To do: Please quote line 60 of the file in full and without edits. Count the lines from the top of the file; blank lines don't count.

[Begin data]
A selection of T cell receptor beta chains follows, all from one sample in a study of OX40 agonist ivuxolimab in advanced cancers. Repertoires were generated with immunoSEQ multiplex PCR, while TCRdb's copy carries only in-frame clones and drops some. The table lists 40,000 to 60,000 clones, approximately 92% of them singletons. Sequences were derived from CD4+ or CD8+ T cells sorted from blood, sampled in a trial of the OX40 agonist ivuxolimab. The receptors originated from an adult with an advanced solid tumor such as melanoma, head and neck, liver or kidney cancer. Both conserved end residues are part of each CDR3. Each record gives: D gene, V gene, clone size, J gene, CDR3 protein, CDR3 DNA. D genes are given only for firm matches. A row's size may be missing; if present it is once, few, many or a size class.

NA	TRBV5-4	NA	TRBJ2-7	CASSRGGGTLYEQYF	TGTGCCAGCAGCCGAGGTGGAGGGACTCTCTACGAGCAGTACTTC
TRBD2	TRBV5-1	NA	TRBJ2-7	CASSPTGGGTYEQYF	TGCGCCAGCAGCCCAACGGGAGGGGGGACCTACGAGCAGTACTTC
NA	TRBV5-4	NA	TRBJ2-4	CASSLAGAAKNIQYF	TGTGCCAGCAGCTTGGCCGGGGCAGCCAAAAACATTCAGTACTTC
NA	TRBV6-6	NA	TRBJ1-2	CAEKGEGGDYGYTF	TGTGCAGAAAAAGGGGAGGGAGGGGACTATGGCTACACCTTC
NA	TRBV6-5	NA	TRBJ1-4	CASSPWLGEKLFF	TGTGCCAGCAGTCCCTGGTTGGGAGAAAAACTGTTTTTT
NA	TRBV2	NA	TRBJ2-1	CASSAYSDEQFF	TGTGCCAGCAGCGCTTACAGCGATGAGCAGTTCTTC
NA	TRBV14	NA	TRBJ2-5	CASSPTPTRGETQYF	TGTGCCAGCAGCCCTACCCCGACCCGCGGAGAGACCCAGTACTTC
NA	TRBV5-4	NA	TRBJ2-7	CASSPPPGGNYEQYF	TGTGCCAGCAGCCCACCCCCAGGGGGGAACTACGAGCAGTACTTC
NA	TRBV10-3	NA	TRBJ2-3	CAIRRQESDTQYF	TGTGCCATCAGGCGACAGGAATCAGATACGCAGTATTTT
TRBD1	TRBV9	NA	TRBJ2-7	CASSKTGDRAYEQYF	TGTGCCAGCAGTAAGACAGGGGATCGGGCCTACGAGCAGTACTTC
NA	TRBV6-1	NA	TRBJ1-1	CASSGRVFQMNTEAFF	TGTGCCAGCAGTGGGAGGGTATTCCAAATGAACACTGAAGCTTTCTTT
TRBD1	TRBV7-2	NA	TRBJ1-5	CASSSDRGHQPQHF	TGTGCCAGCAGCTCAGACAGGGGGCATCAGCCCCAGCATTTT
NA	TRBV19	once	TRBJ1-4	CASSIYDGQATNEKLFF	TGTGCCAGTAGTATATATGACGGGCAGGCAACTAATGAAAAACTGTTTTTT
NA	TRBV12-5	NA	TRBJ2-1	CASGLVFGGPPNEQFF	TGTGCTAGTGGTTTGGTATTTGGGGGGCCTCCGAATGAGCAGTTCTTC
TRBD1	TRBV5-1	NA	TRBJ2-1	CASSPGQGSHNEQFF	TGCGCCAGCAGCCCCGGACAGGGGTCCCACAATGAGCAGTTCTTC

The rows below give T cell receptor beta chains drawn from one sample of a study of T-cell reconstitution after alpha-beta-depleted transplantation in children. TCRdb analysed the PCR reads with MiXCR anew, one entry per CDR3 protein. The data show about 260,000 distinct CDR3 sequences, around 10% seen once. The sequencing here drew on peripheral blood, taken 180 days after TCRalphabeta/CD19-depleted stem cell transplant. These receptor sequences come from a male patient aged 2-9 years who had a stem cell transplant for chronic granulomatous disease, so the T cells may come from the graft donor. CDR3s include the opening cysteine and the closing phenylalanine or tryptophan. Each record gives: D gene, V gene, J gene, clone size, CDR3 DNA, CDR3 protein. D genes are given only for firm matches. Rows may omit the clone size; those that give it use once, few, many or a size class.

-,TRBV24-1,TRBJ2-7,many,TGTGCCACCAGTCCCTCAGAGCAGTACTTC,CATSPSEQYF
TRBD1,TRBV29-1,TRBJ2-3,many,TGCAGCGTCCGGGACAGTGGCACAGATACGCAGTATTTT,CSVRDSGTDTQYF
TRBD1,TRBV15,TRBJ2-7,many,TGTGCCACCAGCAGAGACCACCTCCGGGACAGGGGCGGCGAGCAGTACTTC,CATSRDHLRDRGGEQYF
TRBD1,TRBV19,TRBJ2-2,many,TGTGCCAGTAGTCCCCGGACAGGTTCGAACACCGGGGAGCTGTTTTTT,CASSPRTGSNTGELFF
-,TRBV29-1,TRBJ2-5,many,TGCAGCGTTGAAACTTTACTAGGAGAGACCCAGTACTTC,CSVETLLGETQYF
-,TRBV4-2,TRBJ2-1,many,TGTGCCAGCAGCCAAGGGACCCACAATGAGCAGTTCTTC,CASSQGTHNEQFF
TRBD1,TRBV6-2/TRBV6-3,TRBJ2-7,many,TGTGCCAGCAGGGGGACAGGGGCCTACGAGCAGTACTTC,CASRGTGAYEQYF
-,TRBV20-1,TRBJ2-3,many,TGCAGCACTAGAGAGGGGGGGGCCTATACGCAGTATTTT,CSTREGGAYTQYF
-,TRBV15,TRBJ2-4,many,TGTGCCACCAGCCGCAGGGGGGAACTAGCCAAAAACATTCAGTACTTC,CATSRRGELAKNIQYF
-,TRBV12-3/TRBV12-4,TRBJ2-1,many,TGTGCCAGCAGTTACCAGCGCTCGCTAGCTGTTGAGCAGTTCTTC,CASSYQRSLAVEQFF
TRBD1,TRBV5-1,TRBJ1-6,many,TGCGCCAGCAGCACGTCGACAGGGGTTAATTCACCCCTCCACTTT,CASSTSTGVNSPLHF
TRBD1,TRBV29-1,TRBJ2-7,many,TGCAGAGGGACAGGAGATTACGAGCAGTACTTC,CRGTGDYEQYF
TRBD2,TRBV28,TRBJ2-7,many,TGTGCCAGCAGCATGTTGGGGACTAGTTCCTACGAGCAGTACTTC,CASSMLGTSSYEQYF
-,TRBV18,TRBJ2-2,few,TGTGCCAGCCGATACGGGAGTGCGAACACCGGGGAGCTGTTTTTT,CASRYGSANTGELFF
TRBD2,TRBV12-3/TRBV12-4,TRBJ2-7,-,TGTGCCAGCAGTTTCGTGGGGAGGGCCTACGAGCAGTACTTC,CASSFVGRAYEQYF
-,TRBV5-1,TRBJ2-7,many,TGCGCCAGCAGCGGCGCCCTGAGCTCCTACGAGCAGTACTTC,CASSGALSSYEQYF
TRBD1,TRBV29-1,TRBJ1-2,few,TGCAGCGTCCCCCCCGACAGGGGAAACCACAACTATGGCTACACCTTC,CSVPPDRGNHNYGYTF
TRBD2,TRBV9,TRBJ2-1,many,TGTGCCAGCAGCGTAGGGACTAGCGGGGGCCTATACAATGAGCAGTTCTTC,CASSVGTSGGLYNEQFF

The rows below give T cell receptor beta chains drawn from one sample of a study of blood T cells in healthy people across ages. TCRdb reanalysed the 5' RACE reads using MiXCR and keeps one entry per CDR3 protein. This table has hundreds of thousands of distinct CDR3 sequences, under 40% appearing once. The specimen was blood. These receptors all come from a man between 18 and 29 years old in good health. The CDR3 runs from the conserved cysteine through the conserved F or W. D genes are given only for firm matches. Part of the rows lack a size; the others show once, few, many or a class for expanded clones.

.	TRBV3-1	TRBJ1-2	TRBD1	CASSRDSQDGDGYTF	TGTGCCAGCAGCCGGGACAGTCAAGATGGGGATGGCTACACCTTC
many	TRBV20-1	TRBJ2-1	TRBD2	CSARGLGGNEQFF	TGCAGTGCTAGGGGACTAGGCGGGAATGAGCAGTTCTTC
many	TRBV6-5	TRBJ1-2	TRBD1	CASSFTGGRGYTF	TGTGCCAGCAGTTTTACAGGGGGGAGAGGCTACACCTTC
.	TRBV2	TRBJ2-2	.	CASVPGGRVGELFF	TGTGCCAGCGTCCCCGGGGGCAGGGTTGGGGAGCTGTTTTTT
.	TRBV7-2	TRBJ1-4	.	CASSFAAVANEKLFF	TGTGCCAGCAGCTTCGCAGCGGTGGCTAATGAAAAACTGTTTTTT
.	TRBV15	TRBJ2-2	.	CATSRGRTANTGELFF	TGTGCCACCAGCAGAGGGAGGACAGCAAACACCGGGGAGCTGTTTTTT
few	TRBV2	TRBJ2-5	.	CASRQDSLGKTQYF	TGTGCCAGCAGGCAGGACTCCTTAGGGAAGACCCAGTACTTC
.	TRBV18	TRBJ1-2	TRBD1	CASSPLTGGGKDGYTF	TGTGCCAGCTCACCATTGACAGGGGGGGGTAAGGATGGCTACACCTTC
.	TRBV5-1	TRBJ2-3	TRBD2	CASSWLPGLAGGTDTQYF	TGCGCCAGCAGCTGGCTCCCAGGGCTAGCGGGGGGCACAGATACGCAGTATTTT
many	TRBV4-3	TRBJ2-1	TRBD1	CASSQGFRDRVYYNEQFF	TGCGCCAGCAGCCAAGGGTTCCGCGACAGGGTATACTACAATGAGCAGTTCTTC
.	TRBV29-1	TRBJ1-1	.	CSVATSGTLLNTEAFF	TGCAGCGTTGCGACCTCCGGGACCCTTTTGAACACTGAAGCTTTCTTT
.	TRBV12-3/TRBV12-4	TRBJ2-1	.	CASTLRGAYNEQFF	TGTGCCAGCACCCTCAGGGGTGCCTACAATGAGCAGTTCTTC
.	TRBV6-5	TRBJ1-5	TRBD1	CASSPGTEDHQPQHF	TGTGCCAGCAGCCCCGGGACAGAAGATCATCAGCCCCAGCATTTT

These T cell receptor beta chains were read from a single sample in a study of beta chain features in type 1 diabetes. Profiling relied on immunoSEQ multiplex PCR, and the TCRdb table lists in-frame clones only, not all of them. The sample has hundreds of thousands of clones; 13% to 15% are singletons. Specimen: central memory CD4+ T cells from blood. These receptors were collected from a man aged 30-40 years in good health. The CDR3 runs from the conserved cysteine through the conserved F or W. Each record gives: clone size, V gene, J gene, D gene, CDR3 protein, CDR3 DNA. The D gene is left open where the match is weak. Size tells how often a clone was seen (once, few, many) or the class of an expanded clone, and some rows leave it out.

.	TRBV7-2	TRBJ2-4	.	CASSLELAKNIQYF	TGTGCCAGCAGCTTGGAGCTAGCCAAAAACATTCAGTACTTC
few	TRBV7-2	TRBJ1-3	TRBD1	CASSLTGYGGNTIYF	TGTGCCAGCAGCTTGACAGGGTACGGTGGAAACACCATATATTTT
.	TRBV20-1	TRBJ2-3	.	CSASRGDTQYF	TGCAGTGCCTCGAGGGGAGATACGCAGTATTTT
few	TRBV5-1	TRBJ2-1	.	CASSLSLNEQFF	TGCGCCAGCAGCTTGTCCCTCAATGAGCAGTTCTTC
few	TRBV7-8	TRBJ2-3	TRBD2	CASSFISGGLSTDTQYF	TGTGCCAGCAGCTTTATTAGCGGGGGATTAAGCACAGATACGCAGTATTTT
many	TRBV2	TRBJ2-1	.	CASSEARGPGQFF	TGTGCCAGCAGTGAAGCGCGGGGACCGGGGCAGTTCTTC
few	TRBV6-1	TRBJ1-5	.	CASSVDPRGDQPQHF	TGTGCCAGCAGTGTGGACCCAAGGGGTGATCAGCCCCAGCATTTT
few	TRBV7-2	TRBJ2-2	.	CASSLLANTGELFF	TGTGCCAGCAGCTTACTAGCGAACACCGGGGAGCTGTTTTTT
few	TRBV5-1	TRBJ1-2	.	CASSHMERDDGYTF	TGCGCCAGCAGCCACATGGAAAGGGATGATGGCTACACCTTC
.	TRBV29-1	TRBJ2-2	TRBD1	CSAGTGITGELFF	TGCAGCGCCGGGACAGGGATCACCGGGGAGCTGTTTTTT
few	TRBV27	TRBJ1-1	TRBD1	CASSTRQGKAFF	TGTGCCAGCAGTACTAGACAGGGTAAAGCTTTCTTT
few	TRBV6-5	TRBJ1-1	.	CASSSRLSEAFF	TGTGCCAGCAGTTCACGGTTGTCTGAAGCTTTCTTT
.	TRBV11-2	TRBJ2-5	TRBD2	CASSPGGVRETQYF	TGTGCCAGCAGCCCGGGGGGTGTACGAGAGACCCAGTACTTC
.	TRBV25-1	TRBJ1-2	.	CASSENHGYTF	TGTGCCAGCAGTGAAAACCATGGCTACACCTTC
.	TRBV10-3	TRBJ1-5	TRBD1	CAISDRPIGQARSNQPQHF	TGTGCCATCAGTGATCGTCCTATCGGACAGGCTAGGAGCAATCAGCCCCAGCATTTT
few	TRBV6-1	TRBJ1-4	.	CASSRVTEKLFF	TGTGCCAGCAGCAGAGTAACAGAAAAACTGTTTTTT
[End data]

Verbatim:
.	TRBV29-1	TRBJ2-2	TRBD1	CSAGTGITGELFF	TGCAGCGCCGGGACAGGGATCACCGGGGAGCTGTTTTTT